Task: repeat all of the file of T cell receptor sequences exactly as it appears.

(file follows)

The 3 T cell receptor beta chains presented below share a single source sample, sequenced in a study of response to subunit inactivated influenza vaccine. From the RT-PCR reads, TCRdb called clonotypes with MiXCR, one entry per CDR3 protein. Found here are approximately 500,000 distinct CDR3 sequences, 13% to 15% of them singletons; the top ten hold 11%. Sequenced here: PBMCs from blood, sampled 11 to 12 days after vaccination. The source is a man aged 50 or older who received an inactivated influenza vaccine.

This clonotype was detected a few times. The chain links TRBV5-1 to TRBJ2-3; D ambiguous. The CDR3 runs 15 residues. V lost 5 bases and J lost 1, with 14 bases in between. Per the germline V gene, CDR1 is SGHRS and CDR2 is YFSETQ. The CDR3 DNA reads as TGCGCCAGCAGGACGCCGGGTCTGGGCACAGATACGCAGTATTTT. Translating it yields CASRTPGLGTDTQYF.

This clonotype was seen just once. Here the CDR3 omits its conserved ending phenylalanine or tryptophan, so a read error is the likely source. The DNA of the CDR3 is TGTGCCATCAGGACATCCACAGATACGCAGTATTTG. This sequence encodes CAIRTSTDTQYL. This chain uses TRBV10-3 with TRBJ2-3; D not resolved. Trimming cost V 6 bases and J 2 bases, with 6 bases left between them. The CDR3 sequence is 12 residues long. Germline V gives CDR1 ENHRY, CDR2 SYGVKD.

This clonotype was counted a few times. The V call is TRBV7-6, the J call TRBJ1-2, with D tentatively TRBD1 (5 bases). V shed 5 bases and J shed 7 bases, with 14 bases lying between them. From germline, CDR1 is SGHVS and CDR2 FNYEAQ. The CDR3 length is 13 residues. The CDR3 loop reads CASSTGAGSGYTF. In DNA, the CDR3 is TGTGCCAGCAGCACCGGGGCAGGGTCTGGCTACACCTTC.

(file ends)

The 3 T cell receptor beta chains presented below share a single source sample, sequenced in a study of response to subunit inactivated influenza vaccine. From the RT-PCR reads, TCRdb called clonotypes with MiXCR, one entry per CDR3 protein. Found here are approximately 500,000 distinct CDR3 sequences, 13% to 15% of them singletons; the top ten hold 11%. Sequenced here: PBMCs from blood, sampled 11 to 12 days after vaccination. The source is a man aged 50 or older who received an inactivated influenza vaccine.

This clonotype was detected a few times. The chain links TRBV5-1 to TRBJ2-3; D ambiguous. The CDR3 runs 15 residues. V lost 5 bases and J lost 1, with 14 bases in between. Per the germline V gene, CDR1 is SGHRS and CDR2 is YFSETQ. The CDR3 DNA reads as TGCGCCAGCAGGACGCCGGGTCTGGGCACAGATACGCAGTATTTT. Translating it yields CASRTPGLGTDTQYF.

This clonotype was seen just once. Here the CDR3 omits its conserved ending phenylalanine or tryptophan, so a read error is the likely source. The DNA of the CDR3 is TGTGCCATCAGGACATCCACAGATACGCAGTATTTG. This sequence encodes CAIRTSTDTQYL. This chain uses TRBV10-3 with TRBJ2-3; D not resolved. Trimming cost V 6 bases and J 2 bases, with 6 bases left between them. The CDR3 sequence is 12 residues long. Germline V gives CDR1 ENHRY, CDR2 SYGVKD.

This clonotype was counted a few times. The V call is TRBV7-6, the J call TRBJ1-2, with D tentatively TRBD1 (5 bases). V shed 5 bases and J shed 7 bases, with 14 bases lying between them. From germline, CDR1 is SGHVS and CDR2 FNYEAQ. The CDR3 length is 13 residues. The CDR3 loop reads CASSTGAGSGYTF. In DNA, the CDR3 is TGTGCCAGCAGCACCGGGGCAGGGTCTGGCTACACCTTC.